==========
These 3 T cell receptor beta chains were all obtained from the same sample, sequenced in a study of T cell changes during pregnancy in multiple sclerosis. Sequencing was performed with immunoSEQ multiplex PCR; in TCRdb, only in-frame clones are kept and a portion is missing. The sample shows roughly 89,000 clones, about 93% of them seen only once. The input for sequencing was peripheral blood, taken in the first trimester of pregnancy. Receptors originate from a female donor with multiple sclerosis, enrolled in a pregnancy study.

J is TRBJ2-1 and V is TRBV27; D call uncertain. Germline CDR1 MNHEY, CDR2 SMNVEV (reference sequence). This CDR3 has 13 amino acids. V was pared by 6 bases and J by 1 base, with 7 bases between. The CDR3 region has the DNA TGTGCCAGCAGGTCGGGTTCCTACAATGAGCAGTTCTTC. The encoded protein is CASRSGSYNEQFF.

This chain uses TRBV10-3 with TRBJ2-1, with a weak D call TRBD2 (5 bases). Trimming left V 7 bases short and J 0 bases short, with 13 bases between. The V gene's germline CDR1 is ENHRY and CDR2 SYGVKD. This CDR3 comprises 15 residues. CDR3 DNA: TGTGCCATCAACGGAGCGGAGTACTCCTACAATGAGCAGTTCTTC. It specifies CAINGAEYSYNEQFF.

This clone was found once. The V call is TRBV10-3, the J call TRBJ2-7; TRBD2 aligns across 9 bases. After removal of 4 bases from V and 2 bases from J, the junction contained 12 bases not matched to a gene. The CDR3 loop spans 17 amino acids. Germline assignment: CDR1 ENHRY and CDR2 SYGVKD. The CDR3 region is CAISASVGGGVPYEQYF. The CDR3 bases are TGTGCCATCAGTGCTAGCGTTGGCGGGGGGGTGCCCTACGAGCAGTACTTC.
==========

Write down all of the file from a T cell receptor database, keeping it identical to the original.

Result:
These 3 T cell receptor beta chains were all obtained from the same sample, sequenced in a study of T cell changes during pregnancy in multiple sclerosis. Sequencing was performed with immunoSEQ multiplex PCR; in TCRdb, only in-frame clones are kept and a portion is missing. The sample shows roughly 89,000 clones, about 93% of them seen only once. The input for sequencing was peripheral blood, taken in the first trimester of pregnancy. Receptors originate from a female donor with multiple sclerosis, enrolled in a pregnancy study.

J is TRBJ2-1 and V is TRBV27; D call uncertain. Germline CDR1 MNHEY, CDR2 SMNVEV (reference sequence). This CDR3 has 13 amino acids. V was pared by 6 bases and J by 1 base, with 7 bases between. The CDR3 region has the DNA TGTGCCAGCAGGTCGGGTTCCTACAATGAGCAGTTCTTC. The encoded protein is CASRSGSYNEQFF.

This chain uses TRBV10-3 with TRBJ2-1, with a weak D call TRBD2 (5 bases). Trimming left V 7 bases short and J 0 bases short, with 13 bases between. The V gene's germline CDR1 is ENHRY and CDR2 SYGVKD. This CDR3 comprises 15 residues. CDR3 DNA: TGTGCCATCAACGGAGCGGAGTACTCCTACAATGAGCAGTTCTTC. It specifies CAINGAEYSYNEQFF.

This clone was found once. The V call is TRBV10-3, the J call TRBJ2-7; TRBD2 aligns across 9 bases. After removal of 4 bases from V and 2 bases from J, the junction contained 12 bases not matched to a gene. The CDR3 loop spans 17 amino acids. Germline assignment: CDR1 ENHRY and CDR2 SYGVKD. The CDR3 region is CAISASVGGGVPYEQYF. The CDR3 bases are TGTGCCATCAGTGCTAGCGTTGGCGGGGGGGTGCCCTACGAGCAGTACTTC.